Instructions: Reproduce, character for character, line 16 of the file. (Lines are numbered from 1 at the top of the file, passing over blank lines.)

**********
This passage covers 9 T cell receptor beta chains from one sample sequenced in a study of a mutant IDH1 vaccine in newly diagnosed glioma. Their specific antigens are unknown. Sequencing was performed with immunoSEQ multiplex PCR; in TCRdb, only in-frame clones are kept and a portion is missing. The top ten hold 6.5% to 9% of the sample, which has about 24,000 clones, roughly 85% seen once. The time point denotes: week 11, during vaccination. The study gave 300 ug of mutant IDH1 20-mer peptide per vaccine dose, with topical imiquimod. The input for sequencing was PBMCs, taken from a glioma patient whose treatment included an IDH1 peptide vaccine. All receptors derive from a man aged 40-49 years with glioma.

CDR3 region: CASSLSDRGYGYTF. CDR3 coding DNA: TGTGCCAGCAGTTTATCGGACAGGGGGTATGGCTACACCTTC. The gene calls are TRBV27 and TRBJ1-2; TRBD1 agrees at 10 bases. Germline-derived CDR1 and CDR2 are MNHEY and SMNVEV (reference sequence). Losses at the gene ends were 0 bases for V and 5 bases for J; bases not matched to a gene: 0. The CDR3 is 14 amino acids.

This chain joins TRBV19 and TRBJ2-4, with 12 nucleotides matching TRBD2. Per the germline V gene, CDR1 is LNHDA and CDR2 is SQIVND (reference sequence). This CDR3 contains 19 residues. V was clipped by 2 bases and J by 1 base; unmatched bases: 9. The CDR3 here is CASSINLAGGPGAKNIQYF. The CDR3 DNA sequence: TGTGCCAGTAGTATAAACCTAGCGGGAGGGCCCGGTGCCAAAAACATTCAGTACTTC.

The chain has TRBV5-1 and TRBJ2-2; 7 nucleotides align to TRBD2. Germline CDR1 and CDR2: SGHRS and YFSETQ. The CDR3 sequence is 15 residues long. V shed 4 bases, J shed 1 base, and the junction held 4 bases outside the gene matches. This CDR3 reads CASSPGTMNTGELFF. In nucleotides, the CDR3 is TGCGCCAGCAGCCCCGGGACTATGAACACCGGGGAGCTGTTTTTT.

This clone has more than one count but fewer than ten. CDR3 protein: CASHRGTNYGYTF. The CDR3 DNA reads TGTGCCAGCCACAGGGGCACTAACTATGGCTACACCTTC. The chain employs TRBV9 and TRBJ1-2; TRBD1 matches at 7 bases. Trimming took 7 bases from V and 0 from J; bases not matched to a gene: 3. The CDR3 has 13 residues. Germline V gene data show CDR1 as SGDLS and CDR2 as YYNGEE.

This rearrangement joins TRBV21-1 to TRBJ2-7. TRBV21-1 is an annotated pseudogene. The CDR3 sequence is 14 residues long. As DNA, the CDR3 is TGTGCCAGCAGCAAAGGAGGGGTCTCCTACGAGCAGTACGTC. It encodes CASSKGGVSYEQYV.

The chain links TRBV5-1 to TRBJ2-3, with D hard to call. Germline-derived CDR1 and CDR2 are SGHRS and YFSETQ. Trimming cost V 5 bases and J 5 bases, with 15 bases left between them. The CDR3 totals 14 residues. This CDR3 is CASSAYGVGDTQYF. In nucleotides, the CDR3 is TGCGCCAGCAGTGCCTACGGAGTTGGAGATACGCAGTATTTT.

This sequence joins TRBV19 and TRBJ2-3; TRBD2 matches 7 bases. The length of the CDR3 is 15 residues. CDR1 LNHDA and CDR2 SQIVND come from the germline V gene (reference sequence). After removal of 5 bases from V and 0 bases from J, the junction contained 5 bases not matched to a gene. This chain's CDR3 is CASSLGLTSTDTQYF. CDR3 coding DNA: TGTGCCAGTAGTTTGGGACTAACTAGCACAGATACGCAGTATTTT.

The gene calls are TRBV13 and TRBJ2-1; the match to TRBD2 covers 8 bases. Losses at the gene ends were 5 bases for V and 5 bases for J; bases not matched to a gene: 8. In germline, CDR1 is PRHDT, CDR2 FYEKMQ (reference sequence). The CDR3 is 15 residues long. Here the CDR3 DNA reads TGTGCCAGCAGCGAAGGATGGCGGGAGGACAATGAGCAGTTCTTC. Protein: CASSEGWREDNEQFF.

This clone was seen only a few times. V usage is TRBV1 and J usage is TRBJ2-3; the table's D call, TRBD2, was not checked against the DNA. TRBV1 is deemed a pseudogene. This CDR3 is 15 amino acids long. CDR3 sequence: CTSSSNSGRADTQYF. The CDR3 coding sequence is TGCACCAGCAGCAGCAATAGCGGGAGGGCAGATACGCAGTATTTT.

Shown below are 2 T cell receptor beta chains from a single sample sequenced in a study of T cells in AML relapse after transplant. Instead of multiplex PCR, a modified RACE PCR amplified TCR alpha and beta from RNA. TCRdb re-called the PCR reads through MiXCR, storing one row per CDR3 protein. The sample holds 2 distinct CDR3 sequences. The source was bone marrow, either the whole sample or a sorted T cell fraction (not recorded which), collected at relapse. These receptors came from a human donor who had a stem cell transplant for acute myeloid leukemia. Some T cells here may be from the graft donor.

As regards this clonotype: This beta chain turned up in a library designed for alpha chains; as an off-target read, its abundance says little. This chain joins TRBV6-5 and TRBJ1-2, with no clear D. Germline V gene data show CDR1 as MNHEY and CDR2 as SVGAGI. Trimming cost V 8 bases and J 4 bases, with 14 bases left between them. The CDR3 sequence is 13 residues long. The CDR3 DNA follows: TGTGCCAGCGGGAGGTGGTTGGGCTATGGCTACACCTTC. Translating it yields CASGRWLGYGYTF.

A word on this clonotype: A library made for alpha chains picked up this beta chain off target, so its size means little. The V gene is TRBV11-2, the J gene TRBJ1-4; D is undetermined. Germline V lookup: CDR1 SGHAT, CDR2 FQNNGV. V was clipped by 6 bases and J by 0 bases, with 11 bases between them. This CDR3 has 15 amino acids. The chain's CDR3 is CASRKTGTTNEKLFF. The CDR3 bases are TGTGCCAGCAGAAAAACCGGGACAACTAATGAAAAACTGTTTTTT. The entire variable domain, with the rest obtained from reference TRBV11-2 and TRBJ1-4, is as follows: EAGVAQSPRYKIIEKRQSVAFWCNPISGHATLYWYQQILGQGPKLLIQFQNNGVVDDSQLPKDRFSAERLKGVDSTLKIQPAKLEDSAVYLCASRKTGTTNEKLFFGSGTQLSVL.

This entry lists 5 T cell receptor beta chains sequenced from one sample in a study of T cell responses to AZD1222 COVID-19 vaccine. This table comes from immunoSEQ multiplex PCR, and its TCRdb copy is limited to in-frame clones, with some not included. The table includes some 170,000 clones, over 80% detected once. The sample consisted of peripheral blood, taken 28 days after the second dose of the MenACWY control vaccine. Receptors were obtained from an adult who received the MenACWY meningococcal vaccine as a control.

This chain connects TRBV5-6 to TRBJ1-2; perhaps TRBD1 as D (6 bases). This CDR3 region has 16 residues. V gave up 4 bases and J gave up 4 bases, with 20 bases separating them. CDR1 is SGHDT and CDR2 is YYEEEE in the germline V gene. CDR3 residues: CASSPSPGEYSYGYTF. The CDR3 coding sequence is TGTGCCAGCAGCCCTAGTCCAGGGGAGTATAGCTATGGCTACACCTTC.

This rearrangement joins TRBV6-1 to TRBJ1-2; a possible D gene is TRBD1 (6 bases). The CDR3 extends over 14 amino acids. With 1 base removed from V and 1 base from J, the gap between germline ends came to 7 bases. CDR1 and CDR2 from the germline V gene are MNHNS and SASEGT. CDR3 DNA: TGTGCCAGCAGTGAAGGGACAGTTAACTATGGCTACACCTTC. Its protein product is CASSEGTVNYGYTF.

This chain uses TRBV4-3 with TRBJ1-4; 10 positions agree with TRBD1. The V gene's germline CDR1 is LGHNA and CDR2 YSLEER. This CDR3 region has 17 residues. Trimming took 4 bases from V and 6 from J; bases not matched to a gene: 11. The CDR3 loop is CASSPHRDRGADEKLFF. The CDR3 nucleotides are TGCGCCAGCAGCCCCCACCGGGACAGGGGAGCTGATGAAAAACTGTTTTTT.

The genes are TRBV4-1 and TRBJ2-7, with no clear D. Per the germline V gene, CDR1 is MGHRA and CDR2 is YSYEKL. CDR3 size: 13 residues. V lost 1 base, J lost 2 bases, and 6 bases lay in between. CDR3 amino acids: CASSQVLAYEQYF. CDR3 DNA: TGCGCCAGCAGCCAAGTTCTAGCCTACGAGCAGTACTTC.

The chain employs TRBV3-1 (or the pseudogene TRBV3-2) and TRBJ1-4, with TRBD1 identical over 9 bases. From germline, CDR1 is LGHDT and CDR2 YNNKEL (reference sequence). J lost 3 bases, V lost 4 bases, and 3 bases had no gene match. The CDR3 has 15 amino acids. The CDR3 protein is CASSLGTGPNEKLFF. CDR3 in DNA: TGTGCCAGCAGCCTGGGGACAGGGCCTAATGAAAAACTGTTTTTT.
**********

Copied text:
This rearrangement joins TRBV6-1 to TRBJ1-2; a possible D gene is TRBD1 (6 bases). The CDR3 extends over 14 amino acids. With 1 base removed from V and 1 base from J, the gap between germline ends came to 7 bases. CDR1 and CDR2 from the germline V gene are MNHNS and SASEGT. CDR3 DNA: TGTGCCAGCAGTGAAGGGACAGTTAACTATGGCTACACCTTC. Its protein product is CASSEGTVNYGYTF.